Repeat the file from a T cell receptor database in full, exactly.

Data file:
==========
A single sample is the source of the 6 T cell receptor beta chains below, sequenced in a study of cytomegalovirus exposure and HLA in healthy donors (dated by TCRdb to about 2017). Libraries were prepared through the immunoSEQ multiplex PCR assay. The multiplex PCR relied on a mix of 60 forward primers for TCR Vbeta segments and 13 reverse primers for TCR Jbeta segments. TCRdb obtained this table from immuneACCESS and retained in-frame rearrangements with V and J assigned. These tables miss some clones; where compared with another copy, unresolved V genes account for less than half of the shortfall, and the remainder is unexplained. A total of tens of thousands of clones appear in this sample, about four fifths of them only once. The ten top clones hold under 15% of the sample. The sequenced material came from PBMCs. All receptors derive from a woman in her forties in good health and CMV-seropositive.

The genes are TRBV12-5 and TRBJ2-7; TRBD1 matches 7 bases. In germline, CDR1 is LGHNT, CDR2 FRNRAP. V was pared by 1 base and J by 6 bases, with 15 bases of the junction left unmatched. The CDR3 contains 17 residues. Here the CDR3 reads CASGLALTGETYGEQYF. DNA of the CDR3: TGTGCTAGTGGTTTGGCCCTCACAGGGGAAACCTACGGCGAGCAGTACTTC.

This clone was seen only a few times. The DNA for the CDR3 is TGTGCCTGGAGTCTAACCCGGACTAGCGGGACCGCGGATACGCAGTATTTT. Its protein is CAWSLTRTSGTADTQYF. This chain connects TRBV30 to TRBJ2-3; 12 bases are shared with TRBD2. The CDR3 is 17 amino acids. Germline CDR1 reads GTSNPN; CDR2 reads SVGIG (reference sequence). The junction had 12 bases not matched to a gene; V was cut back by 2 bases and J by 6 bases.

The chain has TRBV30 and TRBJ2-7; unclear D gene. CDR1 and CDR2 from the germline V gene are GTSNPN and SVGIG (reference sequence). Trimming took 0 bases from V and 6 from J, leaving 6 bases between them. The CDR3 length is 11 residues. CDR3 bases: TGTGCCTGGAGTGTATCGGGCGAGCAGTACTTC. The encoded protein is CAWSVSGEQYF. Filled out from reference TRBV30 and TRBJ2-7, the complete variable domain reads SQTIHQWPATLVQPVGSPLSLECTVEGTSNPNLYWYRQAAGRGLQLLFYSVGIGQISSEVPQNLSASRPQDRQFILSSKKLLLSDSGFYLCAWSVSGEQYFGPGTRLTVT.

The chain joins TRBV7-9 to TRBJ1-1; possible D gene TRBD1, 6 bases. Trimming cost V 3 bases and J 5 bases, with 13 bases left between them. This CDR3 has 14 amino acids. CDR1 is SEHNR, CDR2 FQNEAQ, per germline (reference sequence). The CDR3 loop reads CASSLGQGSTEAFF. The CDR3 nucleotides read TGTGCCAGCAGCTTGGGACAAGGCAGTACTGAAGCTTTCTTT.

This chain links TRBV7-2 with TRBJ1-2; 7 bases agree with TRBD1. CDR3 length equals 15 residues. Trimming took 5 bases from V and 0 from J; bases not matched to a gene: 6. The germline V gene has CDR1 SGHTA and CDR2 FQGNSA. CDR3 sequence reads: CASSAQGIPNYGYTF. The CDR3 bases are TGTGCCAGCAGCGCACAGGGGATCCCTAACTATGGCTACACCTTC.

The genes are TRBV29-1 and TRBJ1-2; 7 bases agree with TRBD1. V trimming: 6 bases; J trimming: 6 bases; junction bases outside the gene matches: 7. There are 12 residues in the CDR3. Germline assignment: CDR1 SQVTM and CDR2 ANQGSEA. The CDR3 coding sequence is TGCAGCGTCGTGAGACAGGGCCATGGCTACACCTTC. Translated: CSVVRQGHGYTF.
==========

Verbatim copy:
A single sample is the source of the 6 T cell receptor beta chains below, sequenced in a study of cytomegalovirus exposure and HLA in healthy donors (dated by TCRdb to about 2017). Libraries were prepared through the immunoSEQ multiplex PCR assay. The multiplex PCR relied on a mix of 60 forward primers for TCR Vbeta segments and 13 reverse primers for TCR Jbeta segments. TCRdb obtained this table from immuneACCESS and retained in-frame rearrangements with V and J assigned. These tables miss some clones; where compared with another copy, unresolved V genes account for less than half of the shortfall, and the remainder is unexplained. A total of tens of thousands of clones appear in this sample, about four fifths of them only once. The ten top clones hold under 15% of the sample. The sequenced material came from PBMCs. All receptors derive from a woman in her forties in good health and CMV-seropositive.

The genes are TRBV12-5 and TRBJ2-7; TRBD1 matches 7 bases. In germline, CDR1 is LGHNT, CDR2 FRNRAP. V was pared by 1 base and J by 6 bases, with 15 bases of the junction left unmatched. The CDR3 contains 17 residues. Here the CDR3 reads CASGLALTGETYGEQYF. DNA of the CDR3: TGTGCTAGTGGTTTGGCCCTCACAGGGGAAACCTACGGCGAGCAGTACTTC.

This clone was seen only a few times. The DNA for the CDR3 is TGTGCCTGGAGTCTAACCCGGACTAGCGGGACCGCGGATACGCAGTATTTT. Its protein is CAWSLTRTSGTADTQYF. This chain connects TRBV30 to TRBJ2-3; 12 bases are shared with TRBD2. The CDR3 is 17 amino acids. Germline CDR1 reads GTSNPN; CDR2 reads SVGIG (reference sequence). The junction had 12 bases not matched to a gene; V was cut back by 2 bases and J by 6 bases.

The chain has TRBV30 and TRBJ2-7; unclear D gene. CDR1 and CDR2 from the germline V gene are GTSNPN and SVGIG (reference sequence). Trimming took 0 bases from V and 6 from J, leaving 6 bases between them. The CDR3 length is 11 residues. CDR3 bases: TGTGCCTGGAGTGTATCGGGCGAGCAGTACTTC. The encoded protein is CAWSVSGEQYF. Filled out from reference TRBV30 and TRBJ2-7, the complete variable domain reads SQTIHQWPATLVQPVGSPLSLECTVEGTSNPNLYWYRQAAGRGLQLLFYSVGIGQISSEVPQNLSASRPQDRQFILSSKKLLLSDSGFYLCAWSVSGEQYFGPGTRLTVT.

The chain joins TRBV7-9 to TRBJ1-1; possible D gene TRBD1, 6 bases. Trimming cost V 3 bases and J 5 bases, with 13 bases left between them. This CDR3 has 14 amino acids. CDR1 is SEHNR, CDR2 FQNEAQ, per germline (reference sequence). The CDR3 loop reads CASSLGQGSTEAFF. The CDR3 nucleotides read TGTGCCAGCAGCTTGGGACAAGGCAGTACTGAAGCTTTCTTT.

This chain links TRBV7-2 with TRBJ1-2; 7 bases agree with TRBD1. CDR3 length equals 15 residues. Trimming took 5 bases from V and 0 from J; bases not matched to a gene: 6. The germline V gene has CDR1 SGHTA and CDR2 FQGNSA. CDR3 sequence reads: CASSAQGIPNYGYTF. The CDR3 bases are TGTGCCAGCAGCGCACAGGGGATCCCTAACTATGGCTACACCTTC.

The genes are TRBV29-1 and TRBJ1-2; 7 bases agree with TRBD1. V trimming: 6 bases; J trimming: 6 bases; junction bases outside the gene matches: 7. There are 12 residues in the CDR3. Germline assignment: CDR1 SQVTM and CDR2 ANQGSEA. The CDR3 coding sequence is TGCAGCGTCGTGAGACAGGGCCATGGCTACACCTTC. Translated: CSVVRQGHGYTF.